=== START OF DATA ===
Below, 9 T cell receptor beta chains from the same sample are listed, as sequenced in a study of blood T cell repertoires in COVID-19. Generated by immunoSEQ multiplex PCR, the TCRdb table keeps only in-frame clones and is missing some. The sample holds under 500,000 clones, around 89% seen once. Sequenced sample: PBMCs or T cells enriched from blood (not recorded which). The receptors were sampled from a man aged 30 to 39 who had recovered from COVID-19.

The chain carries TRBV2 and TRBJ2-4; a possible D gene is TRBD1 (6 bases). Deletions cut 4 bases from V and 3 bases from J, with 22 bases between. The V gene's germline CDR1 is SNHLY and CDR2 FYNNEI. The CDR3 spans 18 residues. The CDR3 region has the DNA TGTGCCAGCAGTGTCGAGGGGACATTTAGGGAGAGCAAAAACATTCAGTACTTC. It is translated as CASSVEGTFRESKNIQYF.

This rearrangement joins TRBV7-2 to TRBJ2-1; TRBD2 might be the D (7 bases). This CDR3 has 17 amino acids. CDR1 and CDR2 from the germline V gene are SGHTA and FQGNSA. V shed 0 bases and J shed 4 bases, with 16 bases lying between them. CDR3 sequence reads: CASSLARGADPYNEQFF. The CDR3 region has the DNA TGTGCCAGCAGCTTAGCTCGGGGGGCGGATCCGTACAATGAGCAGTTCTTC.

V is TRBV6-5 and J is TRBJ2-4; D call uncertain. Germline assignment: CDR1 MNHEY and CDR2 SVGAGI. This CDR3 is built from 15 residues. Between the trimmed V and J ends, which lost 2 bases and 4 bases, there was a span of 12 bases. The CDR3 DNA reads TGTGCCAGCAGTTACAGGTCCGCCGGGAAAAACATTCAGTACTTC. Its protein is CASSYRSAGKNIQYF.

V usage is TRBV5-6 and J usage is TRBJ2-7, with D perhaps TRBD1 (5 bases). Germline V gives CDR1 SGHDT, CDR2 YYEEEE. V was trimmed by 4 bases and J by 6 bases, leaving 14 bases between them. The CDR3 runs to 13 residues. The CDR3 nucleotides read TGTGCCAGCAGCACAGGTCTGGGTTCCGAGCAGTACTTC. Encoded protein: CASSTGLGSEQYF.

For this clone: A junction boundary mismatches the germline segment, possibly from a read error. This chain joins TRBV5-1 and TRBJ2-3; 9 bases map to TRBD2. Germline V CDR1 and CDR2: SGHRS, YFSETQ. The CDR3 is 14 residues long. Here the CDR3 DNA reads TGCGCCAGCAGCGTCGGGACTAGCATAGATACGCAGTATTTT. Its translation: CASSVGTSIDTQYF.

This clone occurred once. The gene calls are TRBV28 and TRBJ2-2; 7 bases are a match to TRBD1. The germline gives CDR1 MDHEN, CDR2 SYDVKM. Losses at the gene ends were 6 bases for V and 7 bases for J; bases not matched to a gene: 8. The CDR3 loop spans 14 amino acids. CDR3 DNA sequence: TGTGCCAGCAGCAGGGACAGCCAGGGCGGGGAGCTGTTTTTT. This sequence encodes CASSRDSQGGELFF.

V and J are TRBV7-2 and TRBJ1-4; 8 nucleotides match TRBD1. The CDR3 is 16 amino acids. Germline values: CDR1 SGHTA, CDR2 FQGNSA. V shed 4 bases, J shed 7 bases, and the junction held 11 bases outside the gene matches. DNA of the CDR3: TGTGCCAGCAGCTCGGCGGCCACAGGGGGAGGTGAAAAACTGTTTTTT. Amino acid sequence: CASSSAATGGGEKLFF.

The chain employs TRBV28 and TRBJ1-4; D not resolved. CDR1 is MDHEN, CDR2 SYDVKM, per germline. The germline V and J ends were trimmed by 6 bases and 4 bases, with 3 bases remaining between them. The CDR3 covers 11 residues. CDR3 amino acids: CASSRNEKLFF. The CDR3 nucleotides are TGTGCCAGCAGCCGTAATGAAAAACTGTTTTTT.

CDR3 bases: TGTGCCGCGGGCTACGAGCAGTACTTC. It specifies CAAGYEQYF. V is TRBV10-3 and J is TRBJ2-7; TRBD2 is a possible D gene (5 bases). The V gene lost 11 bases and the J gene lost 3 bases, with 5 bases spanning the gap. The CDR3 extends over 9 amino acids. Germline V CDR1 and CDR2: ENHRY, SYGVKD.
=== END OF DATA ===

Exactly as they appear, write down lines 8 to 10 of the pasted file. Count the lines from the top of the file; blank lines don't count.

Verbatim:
V and J are TRBV7-2 and TRBJ1-4; 8 nucleotides match TRBD1. The CDR3 is 16 amino acids. Germline values: CDR1 SGHTA, CDR2 FQGNSA. V shed 4 bases, J shed 7 bases, and the junction held 11 bases outside the gene matches. DNA of the CDR3: TGTGCCAGCAGCTCGGCGGCCACAGGGGGAGGTGAAAAACTGTTTTTT. Amino acid sequence: CASSSAATGGGEKLFF.

The chain employs TRBV28 and TRBJ1-4; D not resolved. CDR1 is MDHEN, CDR2 SYDVKM, per germline. The germline V and J ends were trimmed by 6 bases and 4 bases, with 3 bases remaining between them. The CDR3 covers 11 residues. CDR3 amino acids: CASSRNEKLFF. The CDR3 nucleotides are TGTGCCAGCAGCCGTAATGAAAAACTGTTTTTT.

CDR3 bases: TGTGCCGCGGGCTACGAGCAGTACTTC. It specifies CAAGYEQYF. V is TRBV10-3 and J is TRBJ2-7; TRBD2 is a possible D gene (5 bases). The V gene lost 11 bases and the J gene lost 3 bases, with 5 bases spanning the gap. The CDR3 extends over 9 amino acids. Germline V CDR1 and CDR2: ENHRY, SYGVKD.